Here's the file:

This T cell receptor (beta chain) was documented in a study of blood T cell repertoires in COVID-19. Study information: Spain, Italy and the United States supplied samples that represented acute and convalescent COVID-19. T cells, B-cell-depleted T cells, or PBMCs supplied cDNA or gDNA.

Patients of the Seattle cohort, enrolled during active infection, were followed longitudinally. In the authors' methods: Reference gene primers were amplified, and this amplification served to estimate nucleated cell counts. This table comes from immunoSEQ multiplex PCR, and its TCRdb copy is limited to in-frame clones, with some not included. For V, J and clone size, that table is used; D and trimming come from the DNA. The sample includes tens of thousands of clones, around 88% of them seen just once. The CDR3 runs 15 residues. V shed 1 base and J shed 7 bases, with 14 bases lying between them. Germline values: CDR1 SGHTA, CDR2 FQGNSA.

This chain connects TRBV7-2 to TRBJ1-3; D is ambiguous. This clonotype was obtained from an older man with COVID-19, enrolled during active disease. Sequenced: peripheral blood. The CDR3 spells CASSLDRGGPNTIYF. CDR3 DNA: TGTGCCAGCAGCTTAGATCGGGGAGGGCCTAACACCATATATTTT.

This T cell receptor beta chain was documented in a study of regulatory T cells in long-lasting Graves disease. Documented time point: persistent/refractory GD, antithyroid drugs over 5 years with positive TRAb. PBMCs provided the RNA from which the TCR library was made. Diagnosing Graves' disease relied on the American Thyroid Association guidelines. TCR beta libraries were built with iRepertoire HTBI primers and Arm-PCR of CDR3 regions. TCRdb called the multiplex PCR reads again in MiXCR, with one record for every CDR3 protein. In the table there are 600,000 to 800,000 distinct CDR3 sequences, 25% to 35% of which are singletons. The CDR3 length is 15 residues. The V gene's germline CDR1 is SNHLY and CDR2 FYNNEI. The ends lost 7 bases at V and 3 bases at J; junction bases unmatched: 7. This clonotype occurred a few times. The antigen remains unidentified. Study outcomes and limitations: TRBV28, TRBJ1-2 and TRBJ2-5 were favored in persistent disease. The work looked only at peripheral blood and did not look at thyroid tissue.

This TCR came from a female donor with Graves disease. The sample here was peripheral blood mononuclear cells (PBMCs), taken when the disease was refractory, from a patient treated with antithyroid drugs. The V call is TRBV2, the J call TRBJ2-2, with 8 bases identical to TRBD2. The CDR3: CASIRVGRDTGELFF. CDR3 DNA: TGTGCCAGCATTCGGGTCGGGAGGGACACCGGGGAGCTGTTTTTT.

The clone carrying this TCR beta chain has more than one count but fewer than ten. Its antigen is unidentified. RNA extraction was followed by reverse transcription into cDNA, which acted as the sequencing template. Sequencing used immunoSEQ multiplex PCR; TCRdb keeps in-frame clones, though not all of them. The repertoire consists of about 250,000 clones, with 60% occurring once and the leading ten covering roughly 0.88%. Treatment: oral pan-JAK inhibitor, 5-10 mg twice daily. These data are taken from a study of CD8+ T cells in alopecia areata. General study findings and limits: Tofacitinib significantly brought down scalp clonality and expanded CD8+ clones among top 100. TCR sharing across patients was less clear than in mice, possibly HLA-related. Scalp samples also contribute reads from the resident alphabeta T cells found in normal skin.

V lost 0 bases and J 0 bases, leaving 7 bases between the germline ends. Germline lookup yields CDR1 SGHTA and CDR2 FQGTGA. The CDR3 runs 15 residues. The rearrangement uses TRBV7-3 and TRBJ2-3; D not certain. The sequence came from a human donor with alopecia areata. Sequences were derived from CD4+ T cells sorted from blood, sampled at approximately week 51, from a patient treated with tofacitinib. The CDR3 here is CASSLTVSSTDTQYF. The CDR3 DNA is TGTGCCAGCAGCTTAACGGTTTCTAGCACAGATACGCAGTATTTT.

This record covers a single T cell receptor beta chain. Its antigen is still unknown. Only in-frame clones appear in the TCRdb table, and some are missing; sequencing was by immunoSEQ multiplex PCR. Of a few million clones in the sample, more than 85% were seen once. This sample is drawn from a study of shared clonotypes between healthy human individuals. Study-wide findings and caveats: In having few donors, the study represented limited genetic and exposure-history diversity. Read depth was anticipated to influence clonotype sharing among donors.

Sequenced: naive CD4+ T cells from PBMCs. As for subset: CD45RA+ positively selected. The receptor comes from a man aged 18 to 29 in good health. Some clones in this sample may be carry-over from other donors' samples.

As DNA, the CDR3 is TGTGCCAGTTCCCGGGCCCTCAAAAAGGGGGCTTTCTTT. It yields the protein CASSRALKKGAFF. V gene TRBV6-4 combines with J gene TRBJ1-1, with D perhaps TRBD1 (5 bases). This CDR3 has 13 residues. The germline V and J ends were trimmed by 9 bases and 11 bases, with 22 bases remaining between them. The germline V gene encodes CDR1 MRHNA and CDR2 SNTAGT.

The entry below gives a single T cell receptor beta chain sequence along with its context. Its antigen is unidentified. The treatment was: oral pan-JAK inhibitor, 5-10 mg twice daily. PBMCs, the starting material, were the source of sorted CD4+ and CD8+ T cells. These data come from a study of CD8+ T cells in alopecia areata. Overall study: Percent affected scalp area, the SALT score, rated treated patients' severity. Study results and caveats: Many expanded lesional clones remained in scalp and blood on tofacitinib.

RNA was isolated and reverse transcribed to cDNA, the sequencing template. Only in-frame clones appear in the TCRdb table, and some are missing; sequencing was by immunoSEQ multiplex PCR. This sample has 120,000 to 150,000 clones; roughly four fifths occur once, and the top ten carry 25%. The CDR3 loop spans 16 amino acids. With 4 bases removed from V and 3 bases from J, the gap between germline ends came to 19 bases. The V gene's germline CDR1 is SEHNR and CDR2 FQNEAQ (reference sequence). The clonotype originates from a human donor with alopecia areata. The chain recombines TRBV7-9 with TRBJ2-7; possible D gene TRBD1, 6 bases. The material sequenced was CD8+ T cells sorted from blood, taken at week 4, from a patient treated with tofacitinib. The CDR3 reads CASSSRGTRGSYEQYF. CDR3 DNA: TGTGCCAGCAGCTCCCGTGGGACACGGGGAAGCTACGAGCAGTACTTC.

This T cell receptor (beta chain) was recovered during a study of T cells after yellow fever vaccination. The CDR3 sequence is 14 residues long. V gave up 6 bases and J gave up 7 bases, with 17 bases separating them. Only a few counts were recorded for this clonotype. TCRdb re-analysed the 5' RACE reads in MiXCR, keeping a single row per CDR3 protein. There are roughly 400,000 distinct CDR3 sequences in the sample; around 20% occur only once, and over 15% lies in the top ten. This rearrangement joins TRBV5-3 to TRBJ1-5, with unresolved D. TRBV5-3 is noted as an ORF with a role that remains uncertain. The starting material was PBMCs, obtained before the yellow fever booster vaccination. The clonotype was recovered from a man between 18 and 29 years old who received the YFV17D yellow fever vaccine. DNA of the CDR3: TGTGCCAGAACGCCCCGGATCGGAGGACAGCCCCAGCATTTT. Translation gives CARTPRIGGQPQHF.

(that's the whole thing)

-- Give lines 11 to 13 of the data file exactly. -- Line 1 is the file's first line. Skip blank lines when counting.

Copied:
The entry below gives a single T cell receptor beta chain sequence along with its context. Its antigen is unidentified. The treatment was: oral pan-JAK inhibitor, 5-10 mg twice daily. PBMCs, the starting material, were the source of sorted CD4+ and CD8+ T cells. These data come from a study of CD8+ T cells in alopecia areata. Overall study: Percent affected scalp area, the SALT score, rated treated patients' severity. Study results and caveats: Many expanded lesional clones remained in scalp and blood on tofacitinib.

RNA was isolated and reverse transcribed to cDNA, the sequencing template. Only in-frame clones appear in the TCRdb table, and some are missing; sequencing was by immunoSEQ multiplex PCR. This sample has 120,000 to 150,000 clones; roughly four fifths occur once, and the top ten carry 25%. The CDR3 loop spans 16 amino acids. With 4 bases removed from V and 3 bases from J, the gap between germline ends came to 19 bases. The V gene's germline CDR1 is SEHNR and CDR2 FQNEAQ (reference sequence). The clonotype originates from a human donor with alopecia areata. The chain recombines TRBV7-9 with TRBJ2-7; possible D gene TRBD1, 6 bases. The material sequenced was CD8+ T cells sorted from blood, taken at week 4, from a patient treated with tofacitinib. The CDR3 reads CASSSRGTRGSYEQYF. CDR3 DNA: TGTGCCAGCAGCTCCCGTGGGACACGGGGAAGCTACGAGCAGTACTTC.

This T cell receptor (beta chain) was recovered during a study of T cells after yellow fever vaccination. The CDR3 sequence is 14 residues long. V gave up 6 bases and J gave up 7 bases, with 17 bases separating them. Only a few counts were recorded for this clonotype. TCRdb re-analysed the 5' RACE reads in MiXCR, keeping a single row per CDR3 protein. There are roughly 400,000 distinct CDR3 sequences in the sample; around 20% occur only once, and over 15% lies in the top ten. This rearrangement joins TRBV5-3 to TRBJ1-5, with unresolved D. TRBV5-3 is noted as an ORF with a role that remains uncertain. The starting material was PBMCs, obtained before the yellow fever booster vaccination. The clonotype was recovered from a man between 18 and 29 years old who received the YFV17D yellow fever vaccine. DNA of the CDR3: TGTGCCAGAACGCCCCGGATCGGAGGACAGCCCCAGCATTTT. Translation gives CARTPRIGGQPQHF.